It is imperative that school leaders create a pathway the gives students every chance to succeed while challenging them appropriately to grow. To create these opportunities, school leaders must understand the factors that influence student success.
The leadership team at a nonprofit college preparatory school in Latin America gathered feedback from teachers, students, and parents and identified that the current science pathway did not provide opportunities for all students to be successful. This school enrolls about 400 students in the high school division.
The teaching, counseling, and administrative staff observed that a significant number of students struggle in science and do not participate in science electives in substantial numbers. The graduation requirements for science are chemistry, biology, and physics.
The chemistry course is taken by students in ninth grade, with about two-thirds of the students taking it concurrently with Algebra I. Math and science are the two classes in ninth grade with the highest failure rates, which this school defines as a year-long average below 60%. This failure rate raised concern among the stakeholders in the community, and further investigation is needed.
The leadership in the school approached the science department where the teaching staff indicated that students in all three science courses displayed a reverse bell curve, meaning that there was a group of students who did very well, students who struggled to maintain a passing score of 60%, and very few students in between these two groups
. Teachers at the school indicated that this phenomenon seemed to correlate with students’ math placement. Students who concurrently enrolled in Algebra I and chemistry struggled in chemistry, whereas those who completed Algebra I in eighth grade tended to be more successful in chemistry. Science teachers also reported this phenomenon did not resolve as students moved into biology and then onto physics.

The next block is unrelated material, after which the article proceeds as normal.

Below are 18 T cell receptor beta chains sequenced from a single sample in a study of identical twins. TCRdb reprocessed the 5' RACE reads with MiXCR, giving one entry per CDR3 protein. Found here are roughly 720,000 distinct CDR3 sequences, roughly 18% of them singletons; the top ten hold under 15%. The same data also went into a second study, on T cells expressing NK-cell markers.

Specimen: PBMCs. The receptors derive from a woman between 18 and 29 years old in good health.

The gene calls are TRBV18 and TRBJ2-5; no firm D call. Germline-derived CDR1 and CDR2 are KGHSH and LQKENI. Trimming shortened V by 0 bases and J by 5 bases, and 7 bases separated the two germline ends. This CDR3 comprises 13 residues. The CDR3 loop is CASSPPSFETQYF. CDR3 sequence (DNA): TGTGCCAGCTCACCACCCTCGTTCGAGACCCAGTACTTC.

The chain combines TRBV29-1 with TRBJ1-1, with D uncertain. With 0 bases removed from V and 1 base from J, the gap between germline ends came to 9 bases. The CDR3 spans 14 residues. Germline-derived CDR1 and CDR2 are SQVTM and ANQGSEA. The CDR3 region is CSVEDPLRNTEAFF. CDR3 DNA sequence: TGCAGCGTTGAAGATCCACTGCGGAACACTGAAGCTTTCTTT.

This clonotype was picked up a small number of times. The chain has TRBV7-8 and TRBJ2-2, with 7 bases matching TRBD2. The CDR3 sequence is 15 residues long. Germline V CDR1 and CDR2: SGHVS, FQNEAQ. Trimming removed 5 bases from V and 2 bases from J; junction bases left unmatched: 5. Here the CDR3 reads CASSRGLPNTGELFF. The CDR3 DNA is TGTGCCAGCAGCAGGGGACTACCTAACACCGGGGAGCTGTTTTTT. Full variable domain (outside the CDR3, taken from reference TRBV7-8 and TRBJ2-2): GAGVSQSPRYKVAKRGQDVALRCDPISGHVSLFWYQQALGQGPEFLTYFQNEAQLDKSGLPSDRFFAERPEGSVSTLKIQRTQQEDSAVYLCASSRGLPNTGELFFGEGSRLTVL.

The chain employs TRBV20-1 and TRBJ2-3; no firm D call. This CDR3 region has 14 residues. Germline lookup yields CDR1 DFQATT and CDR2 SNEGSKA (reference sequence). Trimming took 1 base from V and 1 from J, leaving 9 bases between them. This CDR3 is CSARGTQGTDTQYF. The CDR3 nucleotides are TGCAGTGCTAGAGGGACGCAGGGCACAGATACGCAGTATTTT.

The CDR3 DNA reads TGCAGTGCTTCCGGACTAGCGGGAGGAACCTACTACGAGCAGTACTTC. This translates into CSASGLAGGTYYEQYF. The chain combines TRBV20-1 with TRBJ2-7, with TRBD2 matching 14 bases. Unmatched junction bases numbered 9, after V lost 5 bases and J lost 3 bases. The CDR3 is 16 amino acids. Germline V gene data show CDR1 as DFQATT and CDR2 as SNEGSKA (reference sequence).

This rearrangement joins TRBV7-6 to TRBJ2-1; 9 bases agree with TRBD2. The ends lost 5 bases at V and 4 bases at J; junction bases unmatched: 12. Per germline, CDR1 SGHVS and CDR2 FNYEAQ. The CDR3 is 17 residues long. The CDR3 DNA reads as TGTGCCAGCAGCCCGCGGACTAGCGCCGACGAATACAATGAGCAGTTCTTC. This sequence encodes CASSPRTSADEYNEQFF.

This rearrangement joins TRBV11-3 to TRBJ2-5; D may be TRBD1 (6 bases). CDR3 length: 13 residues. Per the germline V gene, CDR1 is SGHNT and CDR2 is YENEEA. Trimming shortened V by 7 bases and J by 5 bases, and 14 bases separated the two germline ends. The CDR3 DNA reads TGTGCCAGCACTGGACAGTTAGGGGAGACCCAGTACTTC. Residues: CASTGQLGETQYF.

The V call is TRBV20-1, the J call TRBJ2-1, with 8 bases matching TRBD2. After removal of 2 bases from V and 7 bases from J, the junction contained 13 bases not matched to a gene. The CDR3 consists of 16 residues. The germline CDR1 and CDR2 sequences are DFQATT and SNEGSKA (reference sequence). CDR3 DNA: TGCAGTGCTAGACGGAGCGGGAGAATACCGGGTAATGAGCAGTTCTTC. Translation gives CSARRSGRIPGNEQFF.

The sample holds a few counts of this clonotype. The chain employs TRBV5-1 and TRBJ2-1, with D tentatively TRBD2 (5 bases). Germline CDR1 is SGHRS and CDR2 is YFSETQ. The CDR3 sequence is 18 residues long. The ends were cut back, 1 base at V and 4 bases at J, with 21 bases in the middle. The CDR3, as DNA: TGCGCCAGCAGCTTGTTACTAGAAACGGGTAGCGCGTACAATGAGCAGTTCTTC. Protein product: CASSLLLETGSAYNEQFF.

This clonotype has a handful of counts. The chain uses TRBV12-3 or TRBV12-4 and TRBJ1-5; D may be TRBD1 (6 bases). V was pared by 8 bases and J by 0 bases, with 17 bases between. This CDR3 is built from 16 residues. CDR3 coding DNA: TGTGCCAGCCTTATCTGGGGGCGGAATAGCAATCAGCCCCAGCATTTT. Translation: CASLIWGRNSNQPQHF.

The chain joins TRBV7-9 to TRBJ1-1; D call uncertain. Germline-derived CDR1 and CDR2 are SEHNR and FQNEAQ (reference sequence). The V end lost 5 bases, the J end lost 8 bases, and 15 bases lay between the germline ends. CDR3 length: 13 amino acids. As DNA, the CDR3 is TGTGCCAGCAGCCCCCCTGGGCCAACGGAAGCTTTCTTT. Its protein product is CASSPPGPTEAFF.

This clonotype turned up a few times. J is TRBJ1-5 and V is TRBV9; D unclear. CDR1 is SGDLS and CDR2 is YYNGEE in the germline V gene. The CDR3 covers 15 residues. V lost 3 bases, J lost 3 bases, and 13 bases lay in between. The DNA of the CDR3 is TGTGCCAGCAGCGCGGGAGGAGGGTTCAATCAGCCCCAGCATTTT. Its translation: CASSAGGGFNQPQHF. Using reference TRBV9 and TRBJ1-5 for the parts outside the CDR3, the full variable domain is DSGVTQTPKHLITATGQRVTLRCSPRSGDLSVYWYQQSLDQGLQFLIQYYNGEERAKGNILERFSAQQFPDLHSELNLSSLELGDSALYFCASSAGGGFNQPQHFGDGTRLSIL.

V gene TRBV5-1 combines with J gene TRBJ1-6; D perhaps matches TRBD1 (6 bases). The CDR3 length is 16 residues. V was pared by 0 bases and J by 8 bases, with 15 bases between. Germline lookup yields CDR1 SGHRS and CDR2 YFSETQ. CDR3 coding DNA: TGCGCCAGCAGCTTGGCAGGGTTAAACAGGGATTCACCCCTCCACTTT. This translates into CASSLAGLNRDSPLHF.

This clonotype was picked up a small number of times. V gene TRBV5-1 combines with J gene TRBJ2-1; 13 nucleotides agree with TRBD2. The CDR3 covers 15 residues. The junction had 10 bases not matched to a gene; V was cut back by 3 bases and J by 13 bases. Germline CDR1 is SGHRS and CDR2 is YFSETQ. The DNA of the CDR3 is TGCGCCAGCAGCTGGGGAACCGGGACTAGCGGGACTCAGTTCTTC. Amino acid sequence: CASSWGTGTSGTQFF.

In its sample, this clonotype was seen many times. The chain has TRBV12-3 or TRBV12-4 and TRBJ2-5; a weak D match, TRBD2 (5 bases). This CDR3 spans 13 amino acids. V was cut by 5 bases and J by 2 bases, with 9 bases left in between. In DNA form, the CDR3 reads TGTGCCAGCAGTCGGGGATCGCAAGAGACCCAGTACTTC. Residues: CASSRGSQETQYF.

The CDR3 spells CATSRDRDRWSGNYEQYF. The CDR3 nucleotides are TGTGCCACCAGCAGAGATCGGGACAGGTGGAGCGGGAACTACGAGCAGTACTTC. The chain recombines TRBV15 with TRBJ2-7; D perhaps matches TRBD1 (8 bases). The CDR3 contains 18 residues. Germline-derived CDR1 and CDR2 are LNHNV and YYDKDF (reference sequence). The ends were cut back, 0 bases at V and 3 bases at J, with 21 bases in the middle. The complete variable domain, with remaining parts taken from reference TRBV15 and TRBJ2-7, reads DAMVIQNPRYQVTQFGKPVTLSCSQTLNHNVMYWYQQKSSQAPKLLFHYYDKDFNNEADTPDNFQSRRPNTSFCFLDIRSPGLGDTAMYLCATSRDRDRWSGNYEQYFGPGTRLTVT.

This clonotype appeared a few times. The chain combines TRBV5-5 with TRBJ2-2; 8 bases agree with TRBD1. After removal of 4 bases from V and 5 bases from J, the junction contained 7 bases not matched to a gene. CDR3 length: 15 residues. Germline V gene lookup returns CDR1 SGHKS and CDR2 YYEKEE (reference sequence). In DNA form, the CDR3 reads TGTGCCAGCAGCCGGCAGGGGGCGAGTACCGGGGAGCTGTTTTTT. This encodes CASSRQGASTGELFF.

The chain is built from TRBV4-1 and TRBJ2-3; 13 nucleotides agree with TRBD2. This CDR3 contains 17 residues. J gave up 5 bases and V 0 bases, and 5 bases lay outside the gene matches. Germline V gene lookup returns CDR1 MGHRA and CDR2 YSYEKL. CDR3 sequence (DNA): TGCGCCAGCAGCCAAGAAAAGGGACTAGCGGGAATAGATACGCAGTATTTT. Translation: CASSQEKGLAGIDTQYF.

While there was no apparent explicit need for Algebra I or geometry to be successful in biology, these students continued to struggle. A lack of participation in advanced placement sciences and science electives also existed.
Despite an abundance of science elective courses offered and sufficient flexibility in the schedule for electives, there was not enough student interest in these courses. Participation in these advanced classes would provide a path that leads
students to enroll in and complete an undergraduate degree in a STEM-related area.
Greater and more successful participation in science courses benefits both the students, who have the potential to enter a rewarding and lucrative career, as well as universities who are looking to add underrepresented groups to their programs (Redmond-Sanogo, Angle, & Davis, 2016).
Given that most of the student body at this school in Latin America is Hispanic, improving how the school organizes science instruction and the course sequence could increase the diversity of students entering STEM fields professionally (Redmond-Sanogo et al., 2016). Successfully preparing students to enter STEM disciplines would also enhance the reputation of the school.